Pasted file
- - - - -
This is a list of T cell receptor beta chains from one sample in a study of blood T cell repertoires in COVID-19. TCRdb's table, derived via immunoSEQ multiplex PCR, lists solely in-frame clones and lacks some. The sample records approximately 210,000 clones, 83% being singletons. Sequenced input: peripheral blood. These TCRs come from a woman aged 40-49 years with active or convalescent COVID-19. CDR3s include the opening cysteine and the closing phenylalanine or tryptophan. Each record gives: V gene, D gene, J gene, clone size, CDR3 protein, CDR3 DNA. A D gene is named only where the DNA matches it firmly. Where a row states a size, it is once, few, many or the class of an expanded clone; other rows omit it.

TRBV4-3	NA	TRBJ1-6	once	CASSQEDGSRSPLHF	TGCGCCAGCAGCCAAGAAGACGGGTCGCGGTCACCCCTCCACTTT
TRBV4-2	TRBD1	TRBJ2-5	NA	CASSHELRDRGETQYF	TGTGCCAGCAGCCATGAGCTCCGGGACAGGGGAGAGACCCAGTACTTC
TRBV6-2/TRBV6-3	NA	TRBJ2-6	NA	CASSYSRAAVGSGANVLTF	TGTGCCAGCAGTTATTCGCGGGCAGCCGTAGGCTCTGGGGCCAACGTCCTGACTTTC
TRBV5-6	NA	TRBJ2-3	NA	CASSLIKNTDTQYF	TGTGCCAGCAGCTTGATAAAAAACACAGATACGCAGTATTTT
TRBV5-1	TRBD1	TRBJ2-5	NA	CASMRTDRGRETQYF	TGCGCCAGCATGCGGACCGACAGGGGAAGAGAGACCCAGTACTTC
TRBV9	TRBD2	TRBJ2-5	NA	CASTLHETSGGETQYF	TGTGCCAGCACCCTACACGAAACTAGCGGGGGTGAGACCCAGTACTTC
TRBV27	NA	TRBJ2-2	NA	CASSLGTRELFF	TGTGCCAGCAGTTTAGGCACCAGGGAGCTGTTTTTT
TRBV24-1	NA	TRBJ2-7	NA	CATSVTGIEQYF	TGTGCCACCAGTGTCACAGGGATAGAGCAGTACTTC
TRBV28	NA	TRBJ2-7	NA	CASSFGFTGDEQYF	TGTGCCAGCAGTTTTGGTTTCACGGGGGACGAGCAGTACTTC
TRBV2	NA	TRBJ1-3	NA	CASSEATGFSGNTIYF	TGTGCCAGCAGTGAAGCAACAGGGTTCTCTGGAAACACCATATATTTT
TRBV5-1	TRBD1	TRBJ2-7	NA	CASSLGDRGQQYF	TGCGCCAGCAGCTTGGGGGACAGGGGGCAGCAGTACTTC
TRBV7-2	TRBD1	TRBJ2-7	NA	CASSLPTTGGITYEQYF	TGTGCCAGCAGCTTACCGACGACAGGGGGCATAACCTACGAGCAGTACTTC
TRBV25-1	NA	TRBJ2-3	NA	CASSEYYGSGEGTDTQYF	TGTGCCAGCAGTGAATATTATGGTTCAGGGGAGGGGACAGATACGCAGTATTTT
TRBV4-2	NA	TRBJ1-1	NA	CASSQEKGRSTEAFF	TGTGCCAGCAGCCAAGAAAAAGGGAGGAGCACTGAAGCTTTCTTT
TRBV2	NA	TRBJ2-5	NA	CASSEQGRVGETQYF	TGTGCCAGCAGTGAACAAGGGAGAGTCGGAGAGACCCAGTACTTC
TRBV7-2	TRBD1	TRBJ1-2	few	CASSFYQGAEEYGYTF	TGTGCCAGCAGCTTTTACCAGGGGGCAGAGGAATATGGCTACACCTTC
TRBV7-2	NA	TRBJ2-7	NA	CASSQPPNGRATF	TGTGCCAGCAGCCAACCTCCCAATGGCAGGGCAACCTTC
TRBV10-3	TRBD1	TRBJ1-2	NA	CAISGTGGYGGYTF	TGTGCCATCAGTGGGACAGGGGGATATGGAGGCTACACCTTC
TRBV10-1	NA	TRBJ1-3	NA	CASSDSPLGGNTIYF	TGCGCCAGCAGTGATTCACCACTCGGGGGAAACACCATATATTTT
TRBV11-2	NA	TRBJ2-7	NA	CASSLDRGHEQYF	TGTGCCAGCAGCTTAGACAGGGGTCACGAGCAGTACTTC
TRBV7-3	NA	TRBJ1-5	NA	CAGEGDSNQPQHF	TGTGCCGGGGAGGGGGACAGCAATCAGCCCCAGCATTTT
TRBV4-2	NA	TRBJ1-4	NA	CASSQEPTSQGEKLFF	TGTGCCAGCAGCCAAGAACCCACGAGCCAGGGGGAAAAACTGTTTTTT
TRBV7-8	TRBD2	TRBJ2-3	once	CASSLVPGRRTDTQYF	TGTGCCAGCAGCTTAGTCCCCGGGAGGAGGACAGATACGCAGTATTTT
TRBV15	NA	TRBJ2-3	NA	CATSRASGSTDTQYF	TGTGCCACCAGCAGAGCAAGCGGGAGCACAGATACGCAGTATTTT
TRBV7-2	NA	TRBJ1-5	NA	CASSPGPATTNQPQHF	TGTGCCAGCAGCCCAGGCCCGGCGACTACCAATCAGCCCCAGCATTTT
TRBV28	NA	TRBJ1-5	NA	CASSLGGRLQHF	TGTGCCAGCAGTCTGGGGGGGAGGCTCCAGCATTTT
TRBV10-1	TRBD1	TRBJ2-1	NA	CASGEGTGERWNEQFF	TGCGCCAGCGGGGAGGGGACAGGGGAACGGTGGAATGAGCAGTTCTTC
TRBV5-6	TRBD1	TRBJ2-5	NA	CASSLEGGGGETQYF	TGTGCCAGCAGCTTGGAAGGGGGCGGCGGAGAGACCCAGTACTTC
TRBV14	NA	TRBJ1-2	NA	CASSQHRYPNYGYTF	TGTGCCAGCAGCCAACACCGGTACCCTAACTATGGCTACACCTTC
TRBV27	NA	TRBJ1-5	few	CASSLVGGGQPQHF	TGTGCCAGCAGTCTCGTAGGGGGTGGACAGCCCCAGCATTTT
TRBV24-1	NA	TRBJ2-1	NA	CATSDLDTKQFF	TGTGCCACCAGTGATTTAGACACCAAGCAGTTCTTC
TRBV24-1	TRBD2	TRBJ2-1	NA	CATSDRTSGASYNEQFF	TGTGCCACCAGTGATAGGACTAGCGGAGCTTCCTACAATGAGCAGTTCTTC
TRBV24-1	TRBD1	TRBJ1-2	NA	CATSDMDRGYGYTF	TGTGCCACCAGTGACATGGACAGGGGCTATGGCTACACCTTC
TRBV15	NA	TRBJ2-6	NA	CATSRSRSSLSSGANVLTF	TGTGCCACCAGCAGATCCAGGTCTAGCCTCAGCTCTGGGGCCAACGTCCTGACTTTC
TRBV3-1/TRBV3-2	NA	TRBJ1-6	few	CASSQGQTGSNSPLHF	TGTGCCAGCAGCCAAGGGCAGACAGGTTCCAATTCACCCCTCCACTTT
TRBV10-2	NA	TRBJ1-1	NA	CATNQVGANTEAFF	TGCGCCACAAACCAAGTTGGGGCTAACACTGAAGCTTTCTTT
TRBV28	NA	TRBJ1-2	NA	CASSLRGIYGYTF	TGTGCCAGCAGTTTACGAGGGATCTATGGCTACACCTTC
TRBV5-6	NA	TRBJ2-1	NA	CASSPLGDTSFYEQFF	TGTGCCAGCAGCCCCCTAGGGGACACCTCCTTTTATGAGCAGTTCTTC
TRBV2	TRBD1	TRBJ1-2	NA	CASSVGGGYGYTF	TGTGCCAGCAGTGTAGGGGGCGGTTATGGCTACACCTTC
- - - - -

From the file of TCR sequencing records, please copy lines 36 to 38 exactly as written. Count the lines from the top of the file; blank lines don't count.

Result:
TRBV3-1/TRBV3-2	NA	TRBJ1-6	few	CASSQGQTGSNSPLHF	TGTGCCAGCAGCCAAGGGCAGACAGGTTCCAATTCACCCCTCCACTTT
TRBV10-2	NA	TRBJ1-1	NA	CATNQVGANTEAFF	TGCGCCACAAACCAAGTTGGGGCTAACACTGAAGCTTTCTTT
TRBV28	NA	TRBJ1-2	NA	CASSLRGIYGYTF	TGTGCCAGCAGTTTACGAGGGATCTATGGCTACACCTTC